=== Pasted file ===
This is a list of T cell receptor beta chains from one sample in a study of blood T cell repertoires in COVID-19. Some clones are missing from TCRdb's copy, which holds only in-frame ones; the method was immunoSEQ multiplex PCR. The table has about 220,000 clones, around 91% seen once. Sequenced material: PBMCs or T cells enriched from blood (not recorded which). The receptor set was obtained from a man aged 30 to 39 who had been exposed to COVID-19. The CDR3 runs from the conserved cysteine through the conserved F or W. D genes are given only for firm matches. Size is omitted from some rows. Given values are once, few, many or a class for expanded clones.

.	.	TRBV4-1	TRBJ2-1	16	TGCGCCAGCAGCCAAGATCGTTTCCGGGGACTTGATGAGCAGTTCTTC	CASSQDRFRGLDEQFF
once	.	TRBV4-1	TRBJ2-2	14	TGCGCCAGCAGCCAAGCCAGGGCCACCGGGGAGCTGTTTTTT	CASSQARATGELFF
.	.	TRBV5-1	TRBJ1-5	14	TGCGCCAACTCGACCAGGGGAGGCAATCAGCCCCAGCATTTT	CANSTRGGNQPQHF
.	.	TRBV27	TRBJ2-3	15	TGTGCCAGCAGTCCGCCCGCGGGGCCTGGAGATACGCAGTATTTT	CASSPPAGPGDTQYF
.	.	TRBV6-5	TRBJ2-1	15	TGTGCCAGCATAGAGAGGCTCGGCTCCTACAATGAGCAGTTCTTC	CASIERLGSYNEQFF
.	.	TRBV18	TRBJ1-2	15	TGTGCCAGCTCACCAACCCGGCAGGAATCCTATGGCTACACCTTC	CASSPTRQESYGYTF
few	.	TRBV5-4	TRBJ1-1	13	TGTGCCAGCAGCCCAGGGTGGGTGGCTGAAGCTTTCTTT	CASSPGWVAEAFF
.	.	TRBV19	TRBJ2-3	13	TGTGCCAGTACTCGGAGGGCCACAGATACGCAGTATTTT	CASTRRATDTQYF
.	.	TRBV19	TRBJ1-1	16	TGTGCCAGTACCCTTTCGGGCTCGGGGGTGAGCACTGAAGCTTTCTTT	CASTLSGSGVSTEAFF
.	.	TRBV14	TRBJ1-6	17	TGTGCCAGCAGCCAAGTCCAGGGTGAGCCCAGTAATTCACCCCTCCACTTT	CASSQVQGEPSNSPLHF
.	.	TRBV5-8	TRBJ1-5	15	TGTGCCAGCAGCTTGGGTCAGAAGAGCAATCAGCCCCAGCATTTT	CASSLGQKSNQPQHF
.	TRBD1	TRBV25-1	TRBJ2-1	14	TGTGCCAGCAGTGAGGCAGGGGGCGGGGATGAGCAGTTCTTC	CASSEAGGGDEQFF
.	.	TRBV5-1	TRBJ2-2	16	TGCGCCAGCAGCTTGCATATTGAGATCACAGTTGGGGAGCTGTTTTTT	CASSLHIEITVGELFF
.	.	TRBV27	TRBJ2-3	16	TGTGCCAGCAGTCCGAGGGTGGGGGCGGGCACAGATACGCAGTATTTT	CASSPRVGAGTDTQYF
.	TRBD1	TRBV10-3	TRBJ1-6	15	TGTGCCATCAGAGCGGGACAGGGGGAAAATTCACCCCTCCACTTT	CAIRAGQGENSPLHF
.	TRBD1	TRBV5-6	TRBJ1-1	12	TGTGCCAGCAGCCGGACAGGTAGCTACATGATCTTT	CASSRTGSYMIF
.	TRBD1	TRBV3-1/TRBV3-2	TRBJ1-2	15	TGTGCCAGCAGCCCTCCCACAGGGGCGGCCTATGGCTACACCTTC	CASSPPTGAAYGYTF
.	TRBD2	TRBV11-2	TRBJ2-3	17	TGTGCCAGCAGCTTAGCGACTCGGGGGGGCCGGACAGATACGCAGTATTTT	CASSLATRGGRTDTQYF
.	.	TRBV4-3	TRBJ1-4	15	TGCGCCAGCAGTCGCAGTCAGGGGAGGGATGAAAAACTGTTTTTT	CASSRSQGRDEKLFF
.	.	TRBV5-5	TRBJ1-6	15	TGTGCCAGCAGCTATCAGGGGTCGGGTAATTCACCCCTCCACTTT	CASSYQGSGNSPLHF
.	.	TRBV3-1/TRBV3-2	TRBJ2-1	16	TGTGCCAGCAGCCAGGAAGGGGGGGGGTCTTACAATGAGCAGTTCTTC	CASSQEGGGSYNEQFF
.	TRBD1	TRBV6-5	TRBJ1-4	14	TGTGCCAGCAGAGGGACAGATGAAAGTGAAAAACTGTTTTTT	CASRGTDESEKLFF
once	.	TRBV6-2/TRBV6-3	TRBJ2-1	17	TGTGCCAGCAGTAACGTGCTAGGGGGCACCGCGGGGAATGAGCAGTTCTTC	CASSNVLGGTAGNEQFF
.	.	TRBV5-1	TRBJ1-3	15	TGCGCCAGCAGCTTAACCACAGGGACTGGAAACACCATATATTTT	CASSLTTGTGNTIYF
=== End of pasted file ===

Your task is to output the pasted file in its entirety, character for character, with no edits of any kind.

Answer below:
This is a list of T cell receptor beta chains from one sample in a study of blood T cell repertoires in COVID-19. Some clones are missing from TCRdb's copy, which holds only in-frame ones; the method was immunoSEQ multiplex PCR. The table has about 220,000 clones, around 91% seen once. Sequenced material: PBMCs or T cells enriched from blood (not recorded which). The receptor set was obtained from a man aged 30 to 39 who had been exposed to COVID-19. The CDR3 runs from the conserved cysteine through the conserved F or W. D genes are given only for firm matches. Size is omitted from some rows. Given values are once, few, many or a class for expanded clones.

.	.	TRBV4-1	TRBJ2-1	16	TGCGCCAGCAGCCAAGATCGTTTCCGGGGACTTGATGAGCAGTTCTTC	CASSQDRFRGLDEQFF
once	.	TRBV4-1	TRBJ2-2	14	TGCGCCAGCAGCCAAGCCAGGGCCACCGGGGAGCTGTTTTTT	CASSQARATGELFF
.	.	TRBV5-1	TRBJ1-5	14	TGCGCCAACTCGACCAGGGGAGGCAATCAGCCCCAGCATTTT	CANSTRGGNQPQHF
.	.	TRBV27	TRBJ2-3	15	TGTGCCAGCAGTCCGCCCGCGGGGCCTGGAGATACGCAGTATTTT	CASSPPAGPGDTQYF
.	.	TRBV6-5	TRBJ2-1	15	TGTGCCAGCATAGAGAGGCTCGGCTCCTACAATGAGCAGTTCTTC	CASIERLGSYNEQFF
.	.	TRBV18	TRBJ1-2	15	TGTGCCAGCTCACCAACCCGGCAGGAATCCTATGGCTACACCTTC	CASSPTRQESYGYTF
few	.	TRBV5-4	TRBJ1-1	13	TGTGCCAGCAGCCCAGGGTGGGTGGCTGAAGCTTTCTTT	CASSPGWVAEAFF
.	.	TRBV19	TRBJ2-3	13	TGTGCCAGTACTCGGAGGGCCACAGATACGCAGTATTTT	CASTRRATDTQYF
.	.	TRBV19	TRBJ1-1	16	TGTGCCAGTACCCTTTCGGGCTCGGGGGTGAGCACTGAAGCTTTCTTT	CASTLSGSGVSTEAFF
.	.	TRBV14	TRBJ1-6	17	TGTGCCAGCAGCCAAGTCCAGGGTGAGCCCAGTAATTCACCCCTCCACTTT	CASSQVQGEPSNSPLHF
.	.	TRBV5-8	TRBJ1-5	15	TGTGCCAGCAGCTTGGGTCAGAAGAGCAATCAGCCCCAGCATTTT	CASSLGQKSNQPQHF
.	TRBD1	TRBV25-1	TRBJ2-1	14	TGTGCCAGCAGTGAGGCAGGGGGCGGGGATGAGCAGTTCTTC	CASSEAGGGDEQFF
.	.	TRBV5-1	TRBJ2-2	16	TGCGCCAGCAGCTTGCATATTGAGATCACAGTTGGGGAGCTGTTTTTT	CASSLHIEITVGELFF
.	.	TRBV27	TRBJ2-3	16	TGTGCCAGCAGTCCGAGGGTGGGGGCGGGCACAGATACGCAGTATTTT	CASSPRVGAGTDTQYF
.	TRBD1	TRBV10-3	TRBJ1-6	15	TGTGCCATCAGAGCGGGACAGGGGGAAAATTCACCCCTCCACTTT	CAIRAGQGENSPLHF
.	TRBD1	TRBV5-6	TRBJ1-1	12	TGTGCCAGCAGCCGGACAGGTAGCTACATGATCTTT	CASSRTGSYMIF
.	TRBD1	TRBV3-1/TRBV3-2	TRBJ1-2	15	TGTGCCAGCAGCCCTCCCACAGGGGCGGCCTATGGCTACACCTTC	CASSPPTGAAYGYTF
.	TRBD2	TRBV11-2	TRBJ2-3	17	TGTGCCAGCAGCTTAGCGACTCGGGGGGGCCGGACAGATACGCAGTATTTT	CASSLATRGGRTDTQYF
.	.	TRBV4-3	TRBJ1-4	15	TGCGCCAGCAGTCGCAGTCAGGGGAGGGATGAAAAACTGTTTTTT	CASSRSQGRDEKLFF
.	.	TRBV5-5	TRBJ1-6	15	TGTGCCAGCAGCTATCAGGGGTCGGGTAATTCACCCCTCCACTTT	CASSYQGSGNSPLHF
.	.	TRBV3-1/TRBV3-2	TRBJ2-1	16	TGTGCCAGCAGCCAGGAAGGGGGGGGGTCTTACAATGAGCAGTTCTTC	CASSQEGGGSYNEQFF
.	TRBD1	TRBV6-5	TRBJ1-4	14	TGTGCCAGCAGAGGGACAGATGAAAGTGAAAAACTGTTTTTT	CASRGTDESEKLFF
once	.	TRBV6-2/TRBV6-3	TRBJ2-1	17	TGTGCCAGCAGTAACGTGCTAGGGGGCACCGCGGGGAATGAGCAGTTCTTC	CASSNVLGGTAGNEQFF
.	.	TRBV5-1	TRBJ1-3	15	TGCGCCAGCAGCTTAACCACAGGGACTGGAAACACCATATATTTT	CASSLTTGTGNTIYF